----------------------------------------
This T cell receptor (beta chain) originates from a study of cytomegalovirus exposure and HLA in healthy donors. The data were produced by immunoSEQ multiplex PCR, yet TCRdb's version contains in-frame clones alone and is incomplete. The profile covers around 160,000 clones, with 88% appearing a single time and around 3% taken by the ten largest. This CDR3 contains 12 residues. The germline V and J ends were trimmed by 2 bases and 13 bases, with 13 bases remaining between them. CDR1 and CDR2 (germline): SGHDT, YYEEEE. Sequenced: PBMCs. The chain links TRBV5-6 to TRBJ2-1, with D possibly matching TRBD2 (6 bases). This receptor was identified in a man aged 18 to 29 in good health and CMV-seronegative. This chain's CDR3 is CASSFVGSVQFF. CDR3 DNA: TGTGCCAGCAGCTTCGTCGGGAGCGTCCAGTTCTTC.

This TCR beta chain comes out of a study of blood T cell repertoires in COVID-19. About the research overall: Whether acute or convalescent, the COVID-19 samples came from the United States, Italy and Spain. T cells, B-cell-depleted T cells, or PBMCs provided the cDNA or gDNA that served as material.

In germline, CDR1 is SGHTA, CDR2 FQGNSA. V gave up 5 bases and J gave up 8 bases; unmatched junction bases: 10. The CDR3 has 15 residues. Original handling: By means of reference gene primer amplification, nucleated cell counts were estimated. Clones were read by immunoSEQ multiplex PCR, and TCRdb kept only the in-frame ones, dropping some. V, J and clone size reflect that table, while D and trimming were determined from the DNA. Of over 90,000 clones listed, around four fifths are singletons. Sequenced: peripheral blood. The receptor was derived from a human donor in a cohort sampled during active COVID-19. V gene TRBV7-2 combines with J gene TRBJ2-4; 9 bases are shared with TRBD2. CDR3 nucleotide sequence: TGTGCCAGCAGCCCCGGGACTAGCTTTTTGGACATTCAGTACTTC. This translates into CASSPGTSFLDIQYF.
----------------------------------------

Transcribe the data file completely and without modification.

This T cell receptor (beta chain) originates from a study of cytomegalovirus exposure and HLA in healthy donors. The data were produced by immunoSEQ multiplex PCR, yet TCRdb's version contains in-frame clones alone and is incomplete. The profile covers around 160,000 clones, with 88% appearing a single time and around 3% taken by the ten largest. This CDR3 contains 12 residues. The germline V and J ends were trimmed by 2 bases and 13 bases, with 13 bases remaining between them. CDR1 and CDR2 (germline): SGHDT, YYEEEE. Sequenced: PBMCs. The chain links TRBV5-6 to TRBJ2-1, with D possibly matching TRBD2 (6 bases). This receptor was identified in a man aged 18 to 29 in good health and CMV-seronegative. This chain's CDR3 is CASSFVGSVQFF. CDR3 DNA: TGTGCCAGCAGCTTCGTCGGGAGCGTCCAGTTCTTC.

This TCR beta chain comes out of a study of blood T cell repertoires in COVID-19. About the research overall: Whether acute or convalescent, the COVID-19 samples came from the United States, Italy and Spain. T cells, B-cell-depleted T cells, or PBMCs provided the cDNA or gDNA that served as material.

In germline, CDR1 is SGHTA, CDR2 FQGNSA. V gave up 5 bases and J gave up 8 bases; unmatched junction bases: 10. The CDR3 has 15 residues. Original handling: By means of reference gene primer amplification, nucleated cell counts were estimated. Clones were read by immunoSEQ multiplex PCR, and TCRdb kept only the in-frame ones, dropping some. V, J and clone size reflect that table, while D and trimming were determined from the DNA. Of over 90,000 clones listed, around four fifths are singletons. Sequenced: peripheral blood. The receptor was derived from a human donor in a cohort sampled during active COVID-19. V gene TRBV7-2 combines with J gene TRBJ2-4; 9 bases are shared with TRBD2. CDR3 nucleotide sequence: TGTGCCAGCAGCCCCGGGACTAGCTTTTTGGACATTCAGTACTTC. This translates into CASSPGTSFLDIQYF.